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The Effects of Critical Habitat Designation on Housing Supply: An Analysis of California Housing Construction Activity

  • Robert W. Paterson
  • Jeffrey E. Zabel

Under the Endangered Species Act, the U.S. Fish and Wildlife Service is required to designate critical habitat for listed species. Designation could result in modification to or delay of residential development projects within habitat boundaries, generating concern over potential housing market impacts. This paper draws upon a large dataset of municipal-level (FIPS) building permit issuances and critical habitat designations in California over a 13-year period to identify changes in the spatial and temporal pattern of development activity associated with critical habitat designation. We find that the proposal of critical habitat results in a 20.5% decrease in the annual supply of housing permits in the short-run and a 32.6% decrease in the long-run. Further, the percent of the FIPS area that is designated as critical habitat significantly affects the number of permits issued. We also find that the impact varies across the two periods in which critical habitat is designated and by the number of years relative to when critical habitat was first proposed.

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File URL: http://ase.tufts.edu/econ/papers/200514.pdf
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Paper provided by Department of Economics, Tufts University in its series Discussion Papers Series, Department of Economics, Tufts University with number 0514.

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Date of creation: 2005
Date of revision:
Handle: RePEc:tuf:tuftec:0514
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Web page: http://ase.tufts.edu/economics

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  1. Mayer, Christopher J. & Somerville, C. Tsuriel, 2000. "Land use regulation and new construction," Regional Science and Urban Economics, Elsevier, vol. 30(6), pages 639-662, December.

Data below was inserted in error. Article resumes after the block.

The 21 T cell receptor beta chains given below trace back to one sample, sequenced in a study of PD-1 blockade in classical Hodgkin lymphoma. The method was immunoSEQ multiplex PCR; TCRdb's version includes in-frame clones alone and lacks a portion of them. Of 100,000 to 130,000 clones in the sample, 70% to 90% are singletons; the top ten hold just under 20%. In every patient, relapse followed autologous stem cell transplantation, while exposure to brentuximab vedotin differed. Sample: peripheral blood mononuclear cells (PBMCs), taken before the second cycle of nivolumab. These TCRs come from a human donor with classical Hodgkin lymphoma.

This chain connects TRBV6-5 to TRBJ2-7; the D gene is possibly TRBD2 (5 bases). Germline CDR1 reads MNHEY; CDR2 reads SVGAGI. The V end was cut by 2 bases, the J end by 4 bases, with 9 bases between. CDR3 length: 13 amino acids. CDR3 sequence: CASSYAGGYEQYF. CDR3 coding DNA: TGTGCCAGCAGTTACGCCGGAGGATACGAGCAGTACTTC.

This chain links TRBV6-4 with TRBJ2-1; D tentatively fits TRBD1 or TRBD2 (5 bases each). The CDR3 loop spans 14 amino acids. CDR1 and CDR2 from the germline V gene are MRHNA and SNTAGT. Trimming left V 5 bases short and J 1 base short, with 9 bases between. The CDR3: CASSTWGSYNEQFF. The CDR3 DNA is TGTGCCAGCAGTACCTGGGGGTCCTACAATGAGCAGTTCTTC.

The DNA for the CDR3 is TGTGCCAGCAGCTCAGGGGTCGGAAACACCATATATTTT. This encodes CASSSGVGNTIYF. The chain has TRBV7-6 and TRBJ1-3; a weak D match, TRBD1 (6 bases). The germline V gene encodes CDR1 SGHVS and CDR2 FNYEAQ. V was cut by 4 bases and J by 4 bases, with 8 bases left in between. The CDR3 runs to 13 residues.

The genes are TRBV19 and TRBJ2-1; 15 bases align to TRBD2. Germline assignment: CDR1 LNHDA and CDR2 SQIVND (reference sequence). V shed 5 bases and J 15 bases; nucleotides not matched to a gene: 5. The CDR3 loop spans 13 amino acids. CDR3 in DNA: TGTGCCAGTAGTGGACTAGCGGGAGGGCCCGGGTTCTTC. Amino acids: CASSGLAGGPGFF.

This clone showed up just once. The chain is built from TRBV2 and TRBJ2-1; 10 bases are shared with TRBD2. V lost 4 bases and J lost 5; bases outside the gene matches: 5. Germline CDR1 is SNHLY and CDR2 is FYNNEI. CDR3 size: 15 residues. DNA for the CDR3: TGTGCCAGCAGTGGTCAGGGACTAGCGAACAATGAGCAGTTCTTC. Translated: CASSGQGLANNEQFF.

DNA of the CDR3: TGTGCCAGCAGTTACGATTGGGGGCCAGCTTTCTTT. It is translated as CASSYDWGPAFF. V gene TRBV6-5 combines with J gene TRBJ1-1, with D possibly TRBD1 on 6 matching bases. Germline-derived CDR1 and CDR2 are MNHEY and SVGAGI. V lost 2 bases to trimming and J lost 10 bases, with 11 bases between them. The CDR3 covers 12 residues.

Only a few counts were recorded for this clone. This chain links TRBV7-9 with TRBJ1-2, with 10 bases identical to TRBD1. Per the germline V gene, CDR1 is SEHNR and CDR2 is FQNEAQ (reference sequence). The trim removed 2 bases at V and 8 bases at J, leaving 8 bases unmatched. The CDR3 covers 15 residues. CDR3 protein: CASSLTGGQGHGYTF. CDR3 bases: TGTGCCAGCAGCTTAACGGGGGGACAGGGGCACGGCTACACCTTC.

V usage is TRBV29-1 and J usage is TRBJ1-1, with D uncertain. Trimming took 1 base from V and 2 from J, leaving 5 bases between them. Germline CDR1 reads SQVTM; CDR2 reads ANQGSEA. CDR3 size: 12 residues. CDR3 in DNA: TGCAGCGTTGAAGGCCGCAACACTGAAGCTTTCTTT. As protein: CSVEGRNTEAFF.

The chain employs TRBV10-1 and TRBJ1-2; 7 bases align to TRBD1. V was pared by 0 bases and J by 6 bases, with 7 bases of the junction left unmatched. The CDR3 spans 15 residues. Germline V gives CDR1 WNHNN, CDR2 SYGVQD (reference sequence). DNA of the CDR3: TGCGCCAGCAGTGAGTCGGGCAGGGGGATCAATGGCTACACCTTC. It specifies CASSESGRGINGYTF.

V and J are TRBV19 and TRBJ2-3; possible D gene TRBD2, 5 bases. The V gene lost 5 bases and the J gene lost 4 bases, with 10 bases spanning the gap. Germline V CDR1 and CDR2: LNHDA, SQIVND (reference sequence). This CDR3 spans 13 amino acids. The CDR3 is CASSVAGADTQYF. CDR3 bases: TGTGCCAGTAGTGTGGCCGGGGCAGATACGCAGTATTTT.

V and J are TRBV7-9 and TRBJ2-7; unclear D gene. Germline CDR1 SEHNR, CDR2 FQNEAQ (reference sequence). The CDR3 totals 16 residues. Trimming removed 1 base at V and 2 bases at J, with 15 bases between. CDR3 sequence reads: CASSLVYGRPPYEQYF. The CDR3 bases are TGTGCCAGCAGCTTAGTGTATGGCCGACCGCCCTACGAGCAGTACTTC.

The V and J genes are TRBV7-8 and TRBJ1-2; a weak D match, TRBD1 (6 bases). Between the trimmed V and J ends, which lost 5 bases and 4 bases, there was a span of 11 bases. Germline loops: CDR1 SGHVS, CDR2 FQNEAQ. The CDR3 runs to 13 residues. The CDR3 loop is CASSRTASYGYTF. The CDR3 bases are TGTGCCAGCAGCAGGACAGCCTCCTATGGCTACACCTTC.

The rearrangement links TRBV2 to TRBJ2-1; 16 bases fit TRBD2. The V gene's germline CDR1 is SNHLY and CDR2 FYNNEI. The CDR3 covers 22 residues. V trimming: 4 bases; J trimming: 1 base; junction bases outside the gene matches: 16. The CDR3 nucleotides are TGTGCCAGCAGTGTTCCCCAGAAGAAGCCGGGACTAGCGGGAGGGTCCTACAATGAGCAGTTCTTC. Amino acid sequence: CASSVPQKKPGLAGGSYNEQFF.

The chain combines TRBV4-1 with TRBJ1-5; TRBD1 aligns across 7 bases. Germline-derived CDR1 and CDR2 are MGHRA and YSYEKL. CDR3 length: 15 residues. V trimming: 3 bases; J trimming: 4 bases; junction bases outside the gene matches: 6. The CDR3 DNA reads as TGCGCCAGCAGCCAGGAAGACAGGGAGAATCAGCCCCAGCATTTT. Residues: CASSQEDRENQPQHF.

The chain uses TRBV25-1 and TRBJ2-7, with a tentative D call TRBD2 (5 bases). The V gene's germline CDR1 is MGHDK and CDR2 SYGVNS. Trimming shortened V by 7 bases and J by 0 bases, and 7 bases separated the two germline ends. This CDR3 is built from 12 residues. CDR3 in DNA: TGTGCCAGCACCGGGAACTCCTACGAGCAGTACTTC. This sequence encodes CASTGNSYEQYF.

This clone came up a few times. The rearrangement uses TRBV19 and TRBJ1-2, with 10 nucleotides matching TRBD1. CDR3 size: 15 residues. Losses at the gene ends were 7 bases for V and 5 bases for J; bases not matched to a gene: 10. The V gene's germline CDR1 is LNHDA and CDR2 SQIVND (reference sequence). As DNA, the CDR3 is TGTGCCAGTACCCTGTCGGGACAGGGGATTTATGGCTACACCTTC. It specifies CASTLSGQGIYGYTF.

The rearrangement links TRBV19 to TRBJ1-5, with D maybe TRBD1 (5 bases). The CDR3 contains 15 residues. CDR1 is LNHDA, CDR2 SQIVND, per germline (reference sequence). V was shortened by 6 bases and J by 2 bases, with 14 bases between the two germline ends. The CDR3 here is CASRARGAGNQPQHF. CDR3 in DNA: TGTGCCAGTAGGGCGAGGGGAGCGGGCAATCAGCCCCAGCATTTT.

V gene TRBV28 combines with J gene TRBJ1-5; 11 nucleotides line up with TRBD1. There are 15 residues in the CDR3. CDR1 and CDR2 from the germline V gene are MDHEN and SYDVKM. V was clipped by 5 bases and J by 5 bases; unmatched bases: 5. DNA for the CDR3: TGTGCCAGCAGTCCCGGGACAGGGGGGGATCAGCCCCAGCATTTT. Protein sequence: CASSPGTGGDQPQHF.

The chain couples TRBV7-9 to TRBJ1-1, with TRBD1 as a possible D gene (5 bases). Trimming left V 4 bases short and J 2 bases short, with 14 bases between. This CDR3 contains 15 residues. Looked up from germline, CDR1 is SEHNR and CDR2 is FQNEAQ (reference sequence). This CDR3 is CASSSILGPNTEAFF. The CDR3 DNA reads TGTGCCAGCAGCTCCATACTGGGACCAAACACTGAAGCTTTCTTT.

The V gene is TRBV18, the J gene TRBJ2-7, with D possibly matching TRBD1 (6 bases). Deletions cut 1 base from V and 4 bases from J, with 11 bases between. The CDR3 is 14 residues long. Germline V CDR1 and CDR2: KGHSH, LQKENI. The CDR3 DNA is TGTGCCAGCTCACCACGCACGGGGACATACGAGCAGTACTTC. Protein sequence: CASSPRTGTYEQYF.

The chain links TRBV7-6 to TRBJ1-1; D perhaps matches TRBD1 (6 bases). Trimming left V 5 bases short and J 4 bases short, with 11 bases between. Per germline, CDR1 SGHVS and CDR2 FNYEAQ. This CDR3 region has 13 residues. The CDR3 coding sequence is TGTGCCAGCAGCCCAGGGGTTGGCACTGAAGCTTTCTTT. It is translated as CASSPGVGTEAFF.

2. DiPasquale Denise & Wheaton William C., 1994. "Housing Market Dynamics and the Future of Housing Prices," Journal of Urban Economics, Elsevier, vol. 35(1), pages 1-27, January.
  3. Quigley, John M. & Raphael, Steven, 2006. "Regulation and the High Cost of Housing in California," Berkeley Program on Housing and Urban Policy, Working Paper Series qt3hh7s35m, Berkeley Program on Housing and Urban Policy.
  4. Meese, Richard A & Wallace, Nancy E, 1997. "The Construction of Residential Housing Price Indices: A Comparison of Repeat-Sales, Hedonic-Regression and Hybrid Approaches," The Journal of Real Estate Finance and Economics, Springer, vol. 14(1-2), pages 51-73, Jan.-Marc.
  5. Stephen Malpezzi, 1994. "Housing Prices, Externalities, and Regulation in U.S. Metropolitan Areas," Wisconsin-Madison CULER working papers 94-08, University of Wisconsin Center for Urban Land Economic Research.
  6. DiPasquale, Denise, 1999. "Why Don't We Know More about Housing Supply?," The Journal of Real Estate Finance and Economics, Springer, vol. 18(1), pages 9-23, January.
  7. Brueckner, Jan K., 1987. "The structure of urban equilibria: A unified treatment of the muth-mills model," Handbook of Regional and Urban Economics, in: E. S. Mills (ed.), Handbook of Regional and Urban Economics, edition 1, volume 2, chapter 20, pages 821-845 Elsevier.
  8. Mayer, Christopher J. & Somerville, C. Tsuriel, 2000. "Residential Construction: Using the Urban Growth Model to Estimate Housing Supply," Journal of Urban Economics, Elsevier, vol. 48(1), pages 85-109, July.
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